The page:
Organizers Hope To Continue Powerboat Races In Ocean City

OCEAN CITY – Boat enthusiasts and spectators gathered this past weekend for another exciting year of good weather, fast boats, and intense racing as the OPA Offshore Power Boat Races came to town.

The races occurred on Sunday afternoon, with crowds gathering all along the beach to watch the boats race around the course from 4th street to 42nd street. Unfortunately for the boat Wicked, Sunday’s race was a memorable one for the wrong reason.

While racing, Wicked, a New Jersey boat raced by Jay Muller, had its right hull break away resulting in a hole in the side of the boat.

According to Rob Asner, boat race promoter and racer, the Wicked turned off the engines and floated to shore with really no other option.

“It was either sink or come in,” Asner said of the broken catamaran, explaining that a sunken ship in the ocean would not only be bad for the racer, but bad for the ocean and the environment as well.

“It was a controlled, slow landing,” Asner said.

Ocean City Beach Patrol Caption Butch Arbin agreed that the landing was controlled but maintained there is always a concern for the safety of swimmers.

“We treat everything in the ocean exactly the same,” he said, “whether it’s a boat, a shark, a piece of plywood, or a crashed airplane.”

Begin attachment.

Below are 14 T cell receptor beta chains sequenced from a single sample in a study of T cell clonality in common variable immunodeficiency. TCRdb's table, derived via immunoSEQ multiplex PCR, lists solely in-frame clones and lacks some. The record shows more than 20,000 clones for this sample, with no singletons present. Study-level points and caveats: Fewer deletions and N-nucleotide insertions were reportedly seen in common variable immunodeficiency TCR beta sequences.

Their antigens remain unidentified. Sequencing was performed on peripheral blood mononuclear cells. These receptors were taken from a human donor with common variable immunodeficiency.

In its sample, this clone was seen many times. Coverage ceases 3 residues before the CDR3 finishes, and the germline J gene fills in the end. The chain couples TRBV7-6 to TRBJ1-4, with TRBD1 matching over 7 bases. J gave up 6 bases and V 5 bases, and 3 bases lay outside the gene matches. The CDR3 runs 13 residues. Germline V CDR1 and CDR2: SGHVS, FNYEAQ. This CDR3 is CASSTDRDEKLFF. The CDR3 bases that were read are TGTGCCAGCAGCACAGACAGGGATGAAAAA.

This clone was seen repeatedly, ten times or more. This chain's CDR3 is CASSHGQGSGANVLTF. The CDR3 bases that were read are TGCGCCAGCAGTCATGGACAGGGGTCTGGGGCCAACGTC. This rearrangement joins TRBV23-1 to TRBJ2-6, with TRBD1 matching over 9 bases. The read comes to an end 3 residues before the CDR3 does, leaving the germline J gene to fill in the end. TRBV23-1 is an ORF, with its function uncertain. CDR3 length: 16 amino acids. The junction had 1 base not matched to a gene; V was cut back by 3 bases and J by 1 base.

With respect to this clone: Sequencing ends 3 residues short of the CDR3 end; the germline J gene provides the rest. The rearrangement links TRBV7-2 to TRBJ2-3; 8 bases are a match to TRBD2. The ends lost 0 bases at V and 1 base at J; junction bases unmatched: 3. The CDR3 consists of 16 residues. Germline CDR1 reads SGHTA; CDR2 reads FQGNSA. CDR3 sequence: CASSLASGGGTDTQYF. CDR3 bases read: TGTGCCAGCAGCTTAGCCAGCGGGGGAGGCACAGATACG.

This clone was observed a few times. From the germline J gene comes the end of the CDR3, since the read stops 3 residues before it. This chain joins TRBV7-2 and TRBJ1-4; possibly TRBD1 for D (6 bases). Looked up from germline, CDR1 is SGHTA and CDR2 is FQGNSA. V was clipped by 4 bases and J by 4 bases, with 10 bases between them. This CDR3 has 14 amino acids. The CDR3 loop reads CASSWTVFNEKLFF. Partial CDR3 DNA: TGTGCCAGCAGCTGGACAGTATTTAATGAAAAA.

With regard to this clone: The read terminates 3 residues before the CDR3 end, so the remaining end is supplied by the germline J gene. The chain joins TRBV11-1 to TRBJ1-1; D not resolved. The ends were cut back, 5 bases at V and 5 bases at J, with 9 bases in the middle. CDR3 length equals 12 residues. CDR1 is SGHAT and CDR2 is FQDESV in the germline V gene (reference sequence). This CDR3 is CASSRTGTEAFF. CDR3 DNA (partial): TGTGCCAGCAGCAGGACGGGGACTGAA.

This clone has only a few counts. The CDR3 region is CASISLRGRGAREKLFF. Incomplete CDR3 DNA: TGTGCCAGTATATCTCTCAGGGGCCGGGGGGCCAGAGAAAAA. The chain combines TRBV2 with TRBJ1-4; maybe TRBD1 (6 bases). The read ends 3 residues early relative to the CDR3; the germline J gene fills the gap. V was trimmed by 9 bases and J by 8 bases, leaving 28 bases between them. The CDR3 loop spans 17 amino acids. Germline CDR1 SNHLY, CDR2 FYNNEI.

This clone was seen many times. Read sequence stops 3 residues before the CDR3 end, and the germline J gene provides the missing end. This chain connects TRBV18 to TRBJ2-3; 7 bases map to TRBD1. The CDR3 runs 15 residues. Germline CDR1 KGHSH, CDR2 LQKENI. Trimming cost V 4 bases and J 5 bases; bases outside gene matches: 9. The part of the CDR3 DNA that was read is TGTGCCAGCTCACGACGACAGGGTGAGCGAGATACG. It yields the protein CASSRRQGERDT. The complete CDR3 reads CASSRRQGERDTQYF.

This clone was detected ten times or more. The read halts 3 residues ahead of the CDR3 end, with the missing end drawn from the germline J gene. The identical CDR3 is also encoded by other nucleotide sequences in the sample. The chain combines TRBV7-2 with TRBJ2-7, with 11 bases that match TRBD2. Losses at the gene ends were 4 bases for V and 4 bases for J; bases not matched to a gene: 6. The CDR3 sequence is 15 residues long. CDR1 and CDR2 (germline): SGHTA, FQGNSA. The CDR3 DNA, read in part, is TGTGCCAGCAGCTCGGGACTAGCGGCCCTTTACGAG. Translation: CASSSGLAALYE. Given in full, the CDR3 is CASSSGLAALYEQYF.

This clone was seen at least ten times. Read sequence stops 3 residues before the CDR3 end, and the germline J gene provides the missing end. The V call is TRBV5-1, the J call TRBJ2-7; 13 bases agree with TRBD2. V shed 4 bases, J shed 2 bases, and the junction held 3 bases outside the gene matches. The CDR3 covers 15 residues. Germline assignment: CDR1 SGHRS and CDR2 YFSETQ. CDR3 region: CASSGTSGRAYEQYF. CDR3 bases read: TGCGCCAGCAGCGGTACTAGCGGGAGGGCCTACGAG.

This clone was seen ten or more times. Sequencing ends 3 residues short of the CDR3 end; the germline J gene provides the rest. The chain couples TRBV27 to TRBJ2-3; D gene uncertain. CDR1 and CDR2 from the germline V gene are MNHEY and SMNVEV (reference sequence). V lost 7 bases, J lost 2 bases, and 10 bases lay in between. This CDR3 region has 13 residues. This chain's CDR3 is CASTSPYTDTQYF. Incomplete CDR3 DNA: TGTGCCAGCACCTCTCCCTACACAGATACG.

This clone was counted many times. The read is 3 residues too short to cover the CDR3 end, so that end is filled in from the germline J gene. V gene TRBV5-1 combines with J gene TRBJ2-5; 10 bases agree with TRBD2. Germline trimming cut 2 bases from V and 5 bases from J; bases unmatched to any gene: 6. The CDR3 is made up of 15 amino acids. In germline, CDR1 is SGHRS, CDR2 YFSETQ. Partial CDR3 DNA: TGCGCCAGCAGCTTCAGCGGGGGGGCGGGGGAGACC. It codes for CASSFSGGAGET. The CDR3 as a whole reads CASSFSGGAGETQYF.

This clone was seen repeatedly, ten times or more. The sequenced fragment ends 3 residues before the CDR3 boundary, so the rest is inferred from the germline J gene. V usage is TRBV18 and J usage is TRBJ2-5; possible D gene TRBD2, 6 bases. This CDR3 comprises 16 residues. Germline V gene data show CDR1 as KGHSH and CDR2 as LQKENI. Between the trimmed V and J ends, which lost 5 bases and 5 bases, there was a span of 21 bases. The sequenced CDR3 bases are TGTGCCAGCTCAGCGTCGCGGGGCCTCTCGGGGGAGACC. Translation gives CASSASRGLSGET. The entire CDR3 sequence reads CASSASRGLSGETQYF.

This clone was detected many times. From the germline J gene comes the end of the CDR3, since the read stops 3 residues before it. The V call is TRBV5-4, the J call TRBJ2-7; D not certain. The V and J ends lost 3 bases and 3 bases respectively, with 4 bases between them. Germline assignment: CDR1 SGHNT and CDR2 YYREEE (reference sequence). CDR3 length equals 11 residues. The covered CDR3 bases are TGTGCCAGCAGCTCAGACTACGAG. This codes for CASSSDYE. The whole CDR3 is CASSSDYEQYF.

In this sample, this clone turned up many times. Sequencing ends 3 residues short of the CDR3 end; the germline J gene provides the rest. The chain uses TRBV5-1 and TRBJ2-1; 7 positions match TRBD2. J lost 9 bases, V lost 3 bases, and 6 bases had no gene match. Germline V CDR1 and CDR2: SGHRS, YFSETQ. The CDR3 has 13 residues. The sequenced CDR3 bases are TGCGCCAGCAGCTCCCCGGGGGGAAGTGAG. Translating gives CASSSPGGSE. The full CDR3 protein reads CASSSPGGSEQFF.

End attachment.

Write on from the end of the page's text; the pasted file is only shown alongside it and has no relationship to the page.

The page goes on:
Arbin said the patrol’s main concern was clearing people out of the way so the boat could land safely.

“There was no imminent public danger,” he said. “Still, our number one concern is public safety.”

The boat remained beached for several hours as crews worked to clear the area and bring in the needed equipment. Further problems were encountered when the first crane became immobile, requiring a bigger crane to be brought in to remove not only the boat but the first crane as well. Nonetheless, the boat was removed from the beach Sunday night, and according to Asner is currently on its way to Florida to face costly repairs.

“It’s a big expense for them, but its all part of the fun,” Asner said, predicting that Wicked should be racing again in about six weeks.

As for the rest of the race, everything went as planned.

“I think everything went smoothly, we had big crowds at the marina and it was a success all around,” Asner said.

Brian Tinkler runs the marina at Sunset Marina and agreed it was a great weekend for everyone involved.

“It was a great event that is defiantly something to build on,” he said. “I think it will become one of the more popular weekends for the town.”

Asner said that although the racers are the main focus, the real heroes of the race are those who made the whole event possible.

Geico was the big sponsor this year, making the race a reality for Ocean City and racing their own boat, Miss Geico, on Sunday.

Sunset Marina donated the marina, staff and hospitality to all of the racers for the entire weekend.

Asner is hopeful the races will return at the same time and place next year after the completion of another successful year of offshore powerboat racing in Ocean City.

“It really was a success and everyone had a good time,” he said.   

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